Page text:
Reloading: Webster's Quotations, Facts and Phrases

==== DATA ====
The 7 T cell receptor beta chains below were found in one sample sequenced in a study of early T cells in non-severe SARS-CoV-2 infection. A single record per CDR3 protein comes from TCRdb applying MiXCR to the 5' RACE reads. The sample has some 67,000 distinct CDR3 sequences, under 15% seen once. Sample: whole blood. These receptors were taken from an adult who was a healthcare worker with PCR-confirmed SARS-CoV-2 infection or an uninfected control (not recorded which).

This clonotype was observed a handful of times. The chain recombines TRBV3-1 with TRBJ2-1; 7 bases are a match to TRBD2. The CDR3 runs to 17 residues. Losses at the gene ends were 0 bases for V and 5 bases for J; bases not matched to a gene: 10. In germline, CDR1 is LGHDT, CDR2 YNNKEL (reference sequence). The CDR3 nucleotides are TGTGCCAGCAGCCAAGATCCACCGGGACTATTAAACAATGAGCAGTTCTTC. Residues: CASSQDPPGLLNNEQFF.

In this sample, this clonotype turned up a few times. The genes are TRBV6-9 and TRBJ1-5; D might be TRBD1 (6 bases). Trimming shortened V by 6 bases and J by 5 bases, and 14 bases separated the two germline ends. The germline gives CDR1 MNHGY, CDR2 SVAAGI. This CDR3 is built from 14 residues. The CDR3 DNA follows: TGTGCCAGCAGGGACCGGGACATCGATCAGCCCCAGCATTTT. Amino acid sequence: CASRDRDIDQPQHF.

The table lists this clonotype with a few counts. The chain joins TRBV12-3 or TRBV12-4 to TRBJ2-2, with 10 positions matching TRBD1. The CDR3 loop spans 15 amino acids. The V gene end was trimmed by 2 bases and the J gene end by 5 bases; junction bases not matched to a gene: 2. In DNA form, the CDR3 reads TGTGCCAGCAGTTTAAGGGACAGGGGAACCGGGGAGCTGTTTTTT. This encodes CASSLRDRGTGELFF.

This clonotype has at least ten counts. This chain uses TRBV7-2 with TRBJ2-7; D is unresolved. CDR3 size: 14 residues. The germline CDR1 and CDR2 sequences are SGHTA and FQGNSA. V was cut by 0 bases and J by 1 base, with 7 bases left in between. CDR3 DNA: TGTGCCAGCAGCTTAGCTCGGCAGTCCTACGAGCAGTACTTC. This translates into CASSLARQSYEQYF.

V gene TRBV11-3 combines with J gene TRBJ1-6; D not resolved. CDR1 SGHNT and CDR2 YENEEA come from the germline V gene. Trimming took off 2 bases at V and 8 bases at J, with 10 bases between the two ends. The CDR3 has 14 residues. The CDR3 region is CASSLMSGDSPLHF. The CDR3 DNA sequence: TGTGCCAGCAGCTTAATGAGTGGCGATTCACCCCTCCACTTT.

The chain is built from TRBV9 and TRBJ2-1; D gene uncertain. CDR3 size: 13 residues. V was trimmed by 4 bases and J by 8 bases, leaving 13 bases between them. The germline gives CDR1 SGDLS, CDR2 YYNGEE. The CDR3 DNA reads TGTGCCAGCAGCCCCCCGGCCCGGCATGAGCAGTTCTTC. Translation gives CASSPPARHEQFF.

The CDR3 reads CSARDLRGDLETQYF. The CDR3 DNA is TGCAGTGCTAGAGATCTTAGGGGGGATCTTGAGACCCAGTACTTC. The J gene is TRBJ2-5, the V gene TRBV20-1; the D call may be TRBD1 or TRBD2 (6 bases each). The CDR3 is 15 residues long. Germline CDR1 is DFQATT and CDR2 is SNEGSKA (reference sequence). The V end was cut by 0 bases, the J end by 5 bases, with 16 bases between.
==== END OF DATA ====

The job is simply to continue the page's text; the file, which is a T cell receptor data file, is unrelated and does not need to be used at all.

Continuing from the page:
Familiar Quotations RelishingA little nonsense now and then is relished by the wisest men.ndash;Willy Wonka and the Chocolate FactoryHumanism, it seems, is almost impossible in America where material progress is part of the national romance whereas in Europe such progress is relished because it feels nice.ndash;Paul West Use in Literature RelishingNot relishing the change, Sam had run away, and by some mysterious agency got into Canada, from which place he had sent back several indecorous messages to his late owner.ndash;Thomas Bailey Aldrich in The Story of a Bad Boy.The supper was plain enough, but it was relished by our young traveler, whose long walk had stimulated a naturally good appetite.ndash;Horatio Alger in Bound to Rise (Or, Up the Ladder).Already was the hand of Mr. Jones at De Courci's throat, but the count in disguise, not relishing the rough grasp of the indignant father, disengaged himself and fled ingloriously, leaving poor Arabella to the unbroken fury of his ire.ndash;T.S. Arthur in Off-Hand Sketches.Martha hardly relished this mode of 'stopping her off,' but it was generally effective, though sometimes it produced a slight ebullition.ndash;T.S. Arthur in Home Scenes, and Home Influence.This plain language was not relished by the young man.ndash;T.S. Arthur in Lessons in Life, For All Who Will Read Them.Cheap and easy as this kind of wit may be in France, it is always relished.ndash;Honoreacute; de Balzac in A Distinguished Provincial at Paris (tr Ellen Marriage).It is not difficult to imagine Pons' surprise when he saw and relished the dinner due to Schmucke's friendship.ndash;Honoreacute; de Balzac in Cousin Pons (tr Ellen Marriage).I came and went without giving an account of my actions to any one; there was no need to do so now unless I wished, and I relished liberty with all the keen capacity for enjoyment that we have in Languedoc.ndash;Honoreacute; de Balzac in The Country Doctor.Pons, for instance, after enduring the insolently patronizing looks of some bourgeois, incased in buckram of stupidity, sipped his glass of port or finished his quail with breadcrumbs, and relished something of the savor of revenge, besides.ndash;Honoreacute; de Balzac in Cousin Pons (tr Ellen Marriage).
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